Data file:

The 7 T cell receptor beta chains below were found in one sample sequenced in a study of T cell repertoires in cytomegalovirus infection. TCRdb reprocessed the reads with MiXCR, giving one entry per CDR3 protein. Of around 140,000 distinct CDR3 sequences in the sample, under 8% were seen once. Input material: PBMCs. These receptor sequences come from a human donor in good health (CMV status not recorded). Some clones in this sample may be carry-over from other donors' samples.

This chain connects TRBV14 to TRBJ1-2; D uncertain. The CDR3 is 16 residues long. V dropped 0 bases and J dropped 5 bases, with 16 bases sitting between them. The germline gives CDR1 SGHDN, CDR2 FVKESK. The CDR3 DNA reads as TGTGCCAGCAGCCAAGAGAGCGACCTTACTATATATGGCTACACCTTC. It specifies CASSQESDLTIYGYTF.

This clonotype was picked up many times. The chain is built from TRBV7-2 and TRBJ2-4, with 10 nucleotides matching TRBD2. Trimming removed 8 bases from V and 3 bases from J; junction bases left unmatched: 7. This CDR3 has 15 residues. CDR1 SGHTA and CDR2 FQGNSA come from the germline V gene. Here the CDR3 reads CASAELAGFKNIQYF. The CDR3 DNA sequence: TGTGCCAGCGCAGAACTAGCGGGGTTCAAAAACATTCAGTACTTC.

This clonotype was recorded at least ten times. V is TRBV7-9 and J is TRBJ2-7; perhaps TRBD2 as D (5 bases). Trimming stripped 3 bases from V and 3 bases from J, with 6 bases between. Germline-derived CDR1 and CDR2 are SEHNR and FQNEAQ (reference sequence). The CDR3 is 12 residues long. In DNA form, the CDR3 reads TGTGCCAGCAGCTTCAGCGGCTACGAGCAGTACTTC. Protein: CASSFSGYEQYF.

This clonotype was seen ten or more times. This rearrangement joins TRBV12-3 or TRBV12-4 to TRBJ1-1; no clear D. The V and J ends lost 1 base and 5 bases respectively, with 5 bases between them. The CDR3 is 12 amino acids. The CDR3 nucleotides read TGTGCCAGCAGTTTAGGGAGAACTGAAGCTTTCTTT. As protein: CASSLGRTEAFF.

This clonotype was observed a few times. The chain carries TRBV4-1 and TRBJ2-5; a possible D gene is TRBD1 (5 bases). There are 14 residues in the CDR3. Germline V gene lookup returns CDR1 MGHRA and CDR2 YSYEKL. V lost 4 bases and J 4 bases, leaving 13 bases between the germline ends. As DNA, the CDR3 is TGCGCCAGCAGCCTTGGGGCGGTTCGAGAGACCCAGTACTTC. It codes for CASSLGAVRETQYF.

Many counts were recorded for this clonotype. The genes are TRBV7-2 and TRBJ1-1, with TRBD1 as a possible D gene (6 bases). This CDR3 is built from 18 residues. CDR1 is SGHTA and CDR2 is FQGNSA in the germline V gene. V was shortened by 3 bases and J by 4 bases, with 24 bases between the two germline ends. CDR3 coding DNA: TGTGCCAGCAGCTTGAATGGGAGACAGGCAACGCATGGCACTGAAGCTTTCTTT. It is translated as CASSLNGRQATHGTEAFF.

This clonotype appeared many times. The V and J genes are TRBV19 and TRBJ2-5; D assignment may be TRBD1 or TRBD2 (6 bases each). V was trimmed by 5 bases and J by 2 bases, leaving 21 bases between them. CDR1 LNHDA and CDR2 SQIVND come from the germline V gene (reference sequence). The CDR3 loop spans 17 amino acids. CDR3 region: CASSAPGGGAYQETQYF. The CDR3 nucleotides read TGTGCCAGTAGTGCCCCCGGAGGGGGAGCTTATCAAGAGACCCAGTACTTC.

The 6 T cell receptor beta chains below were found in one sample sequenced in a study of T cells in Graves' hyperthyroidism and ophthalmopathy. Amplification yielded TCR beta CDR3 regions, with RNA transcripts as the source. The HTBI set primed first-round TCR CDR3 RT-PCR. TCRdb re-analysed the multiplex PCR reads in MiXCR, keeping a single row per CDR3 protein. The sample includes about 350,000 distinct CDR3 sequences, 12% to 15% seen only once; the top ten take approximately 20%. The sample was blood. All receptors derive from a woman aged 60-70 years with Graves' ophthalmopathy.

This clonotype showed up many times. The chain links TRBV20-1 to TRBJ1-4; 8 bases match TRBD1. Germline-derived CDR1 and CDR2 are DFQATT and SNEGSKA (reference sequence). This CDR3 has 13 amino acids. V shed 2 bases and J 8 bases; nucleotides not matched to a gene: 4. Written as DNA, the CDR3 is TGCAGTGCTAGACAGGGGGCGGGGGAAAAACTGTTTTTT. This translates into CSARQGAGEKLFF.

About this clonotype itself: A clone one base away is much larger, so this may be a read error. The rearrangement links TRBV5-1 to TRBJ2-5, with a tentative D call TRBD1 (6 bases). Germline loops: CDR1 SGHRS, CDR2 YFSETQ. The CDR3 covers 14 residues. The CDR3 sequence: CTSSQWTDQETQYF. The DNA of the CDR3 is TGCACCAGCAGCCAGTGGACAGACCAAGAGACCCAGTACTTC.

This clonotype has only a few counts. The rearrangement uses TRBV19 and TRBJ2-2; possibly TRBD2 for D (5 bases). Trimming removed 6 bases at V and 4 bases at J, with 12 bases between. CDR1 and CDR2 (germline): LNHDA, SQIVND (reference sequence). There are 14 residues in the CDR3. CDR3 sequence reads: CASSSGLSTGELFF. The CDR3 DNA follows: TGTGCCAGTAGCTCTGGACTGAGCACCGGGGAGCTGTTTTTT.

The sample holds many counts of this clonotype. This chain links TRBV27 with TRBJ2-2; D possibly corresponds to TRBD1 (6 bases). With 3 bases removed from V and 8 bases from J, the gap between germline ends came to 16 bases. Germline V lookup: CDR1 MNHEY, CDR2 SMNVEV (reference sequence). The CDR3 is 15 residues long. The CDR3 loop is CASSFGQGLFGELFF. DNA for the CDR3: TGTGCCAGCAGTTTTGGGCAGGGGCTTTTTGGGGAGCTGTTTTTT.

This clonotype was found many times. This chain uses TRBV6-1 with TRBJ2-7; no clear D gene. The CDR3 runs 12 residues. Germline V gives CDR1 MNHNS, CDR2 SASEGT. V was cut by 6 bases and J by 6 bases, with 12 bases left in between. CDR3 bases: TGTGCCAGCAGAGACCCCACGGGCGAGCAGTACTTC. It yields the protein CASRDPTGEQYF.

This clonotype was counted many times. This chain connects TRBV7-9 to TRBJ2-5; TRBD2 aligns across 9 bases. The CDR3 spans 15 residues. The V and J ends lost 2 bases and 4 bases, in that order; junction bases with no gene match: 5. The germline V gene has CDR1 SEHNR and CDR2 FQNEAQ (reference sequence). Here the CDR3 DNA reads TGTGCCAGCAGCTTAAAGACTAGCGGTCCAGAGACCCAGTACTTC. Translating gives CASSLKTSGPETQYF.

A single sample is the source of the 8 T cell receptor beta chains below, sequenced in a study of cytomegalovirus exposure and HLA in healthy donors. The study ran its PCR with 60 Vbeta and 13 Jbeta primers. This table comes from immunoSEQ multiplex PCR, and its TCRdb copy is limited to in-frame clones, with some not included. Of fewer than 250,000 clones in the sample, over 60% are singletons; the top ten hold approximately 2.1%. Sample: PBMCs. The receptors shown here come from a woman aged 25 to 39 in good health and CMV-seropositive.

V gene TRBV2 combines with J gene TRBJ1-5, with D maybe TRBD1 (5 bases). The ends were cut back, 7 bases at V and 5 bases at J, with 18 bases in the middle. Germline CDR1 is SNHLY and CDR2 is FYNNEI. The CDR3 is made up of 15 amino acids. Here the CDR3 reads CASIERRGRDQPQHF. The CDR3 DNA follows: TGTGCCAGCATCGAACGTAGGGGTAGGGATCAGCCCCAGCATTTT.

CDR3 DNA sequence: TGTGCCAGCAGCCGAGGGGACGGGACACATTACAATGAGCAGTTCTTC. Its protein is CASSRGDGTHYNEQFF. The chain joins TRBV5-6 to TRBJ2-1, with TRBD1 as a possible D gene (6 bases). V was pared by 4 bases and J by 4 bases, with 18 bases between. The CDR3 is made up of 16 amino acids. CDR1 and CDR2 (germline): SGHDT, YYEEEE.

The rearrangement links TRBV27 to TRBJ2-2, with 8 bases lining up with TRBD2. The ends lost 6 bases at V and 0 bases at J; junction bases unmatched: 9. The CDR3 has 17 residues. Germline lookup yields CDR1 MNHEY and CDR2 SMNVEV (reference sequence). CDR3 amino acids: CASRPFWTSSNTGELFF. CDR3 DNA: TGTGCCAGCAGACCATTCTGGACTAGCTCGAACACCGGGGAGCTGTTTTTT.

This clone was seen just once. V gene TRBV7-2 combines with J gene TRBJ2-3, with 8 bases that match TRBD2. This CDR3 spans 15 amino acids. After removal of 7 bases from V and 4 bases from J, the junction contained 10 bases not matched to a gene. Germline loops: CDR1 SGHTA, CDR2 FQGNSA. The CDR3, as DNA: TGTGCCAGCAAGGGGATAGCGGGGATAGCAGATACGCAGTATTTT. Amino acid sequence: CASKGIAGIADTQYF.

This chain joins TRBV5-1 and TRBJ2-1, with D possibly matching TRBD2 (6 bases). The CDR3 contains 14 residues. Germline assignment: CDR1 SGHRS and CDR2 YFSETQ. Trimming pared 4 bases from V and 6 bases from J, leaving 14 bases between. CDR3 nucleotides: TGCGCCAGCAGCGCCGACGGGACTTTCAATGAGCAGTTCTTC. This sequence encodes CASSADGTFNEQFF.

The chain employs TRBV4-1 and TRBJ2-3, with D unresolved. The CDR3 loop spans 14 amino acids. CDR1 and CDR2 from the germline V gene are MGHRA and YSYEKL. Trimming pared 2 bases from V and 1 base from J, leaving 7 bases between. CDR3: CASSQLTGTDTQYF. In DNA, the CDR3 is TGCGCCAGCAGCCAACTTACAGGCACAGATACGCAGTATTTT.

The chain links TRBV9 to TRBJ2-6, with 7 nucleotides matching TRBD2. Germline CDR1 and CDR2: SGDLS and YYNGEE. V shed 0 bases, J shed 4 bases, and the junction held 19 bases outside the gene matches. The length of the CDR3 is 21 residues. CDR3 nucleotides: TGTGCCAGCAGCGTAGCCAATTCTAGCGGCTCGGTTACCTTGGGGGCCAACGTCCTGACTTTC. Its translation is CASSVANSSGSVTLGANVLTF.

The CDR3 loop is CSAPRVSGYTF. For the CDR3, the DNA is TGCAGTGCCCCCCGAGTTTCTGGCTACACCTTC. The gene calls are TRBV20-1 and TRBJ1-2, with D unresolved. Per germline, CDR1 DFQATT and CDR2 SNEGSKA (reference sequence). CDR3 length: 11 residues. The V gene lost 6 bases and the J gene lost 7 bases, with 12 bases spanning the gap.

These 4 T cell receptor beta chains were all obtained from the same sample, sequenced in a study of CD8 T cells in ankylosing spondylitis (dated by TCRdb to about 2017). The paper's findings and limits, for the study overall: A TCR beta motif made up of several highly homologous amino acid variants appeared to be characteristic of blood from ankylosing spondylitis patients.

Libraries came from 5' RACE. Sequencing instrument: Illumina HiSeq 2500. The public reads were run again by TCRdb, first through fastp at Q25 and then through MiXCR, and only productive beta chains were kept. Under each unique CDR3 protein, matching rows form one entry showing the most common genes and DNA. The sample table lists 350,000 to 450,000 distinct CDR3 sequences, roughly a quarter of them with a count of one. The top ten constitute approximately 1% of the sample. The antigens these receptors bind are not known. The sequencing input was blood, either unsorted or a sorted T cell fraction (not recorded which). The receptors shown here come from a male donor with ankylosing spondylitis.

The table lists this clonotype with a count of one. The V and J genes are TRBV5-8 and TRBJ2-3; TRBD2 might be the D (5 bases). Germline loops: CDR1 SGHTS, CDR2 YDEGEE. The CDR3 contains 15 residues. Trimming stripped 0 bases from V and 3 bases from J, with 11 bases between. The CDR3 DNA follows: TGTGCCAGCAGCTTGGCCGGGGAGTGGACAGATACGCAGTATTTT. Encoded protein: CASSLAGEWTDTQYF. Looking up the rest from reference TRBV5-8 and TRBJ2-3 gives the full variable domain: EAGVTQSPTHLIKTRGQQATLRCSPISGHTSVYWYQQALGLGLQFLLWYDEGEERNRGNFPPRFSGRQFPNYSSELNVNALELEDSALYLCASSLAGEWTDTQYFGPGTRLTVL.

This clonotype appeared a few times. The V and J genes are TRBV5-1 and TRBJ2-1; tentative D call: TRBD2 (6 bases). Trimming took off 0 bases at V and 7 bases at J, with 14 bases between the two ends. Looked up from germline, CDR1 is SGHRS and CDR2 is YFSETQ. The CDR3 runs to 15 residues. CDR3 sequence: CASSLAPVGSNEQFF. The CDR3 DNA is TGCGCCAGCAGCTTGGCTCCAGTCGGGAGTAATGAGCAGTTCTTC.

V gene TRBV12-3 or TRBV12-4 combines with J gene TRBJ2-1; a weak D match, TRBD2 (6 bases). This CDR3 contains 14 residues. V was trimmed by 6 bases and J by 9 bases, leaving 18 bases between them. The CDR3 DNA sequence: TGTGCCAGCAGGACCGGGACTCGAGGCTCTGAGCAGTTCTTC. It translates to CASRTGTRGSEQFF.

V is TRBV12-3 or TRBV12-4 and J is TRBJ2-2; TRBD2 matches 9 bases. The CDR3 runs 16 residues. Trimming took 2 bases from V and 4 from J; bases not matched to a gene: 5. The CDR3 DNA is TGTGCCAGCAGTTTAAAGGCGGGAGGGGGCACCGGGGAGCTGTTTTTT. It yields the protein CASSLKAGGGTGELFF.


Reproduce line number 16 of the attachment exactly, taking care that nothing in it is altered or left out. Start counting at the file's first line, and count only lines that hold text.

A single sample is the source of the 8 T cell receptor beta chains below, sequenced in a study of cytomegalovirus exposure and HLA in healthy donors. The study ran its PCR with 60 Vbeta and 13 Jbeta primers. This table comes from immunoSEQ multiplex PCR, and its TCRdb copy is limited to in-frame clones, with some not included. Of fewer than 250,000 clones in the sample, over 60% are singletons; the top ten hold approximately 2.1%. Sample: PBMCs. The receptors shown here come from a woman aged 25 to 39 in good health and CMV-seropositive.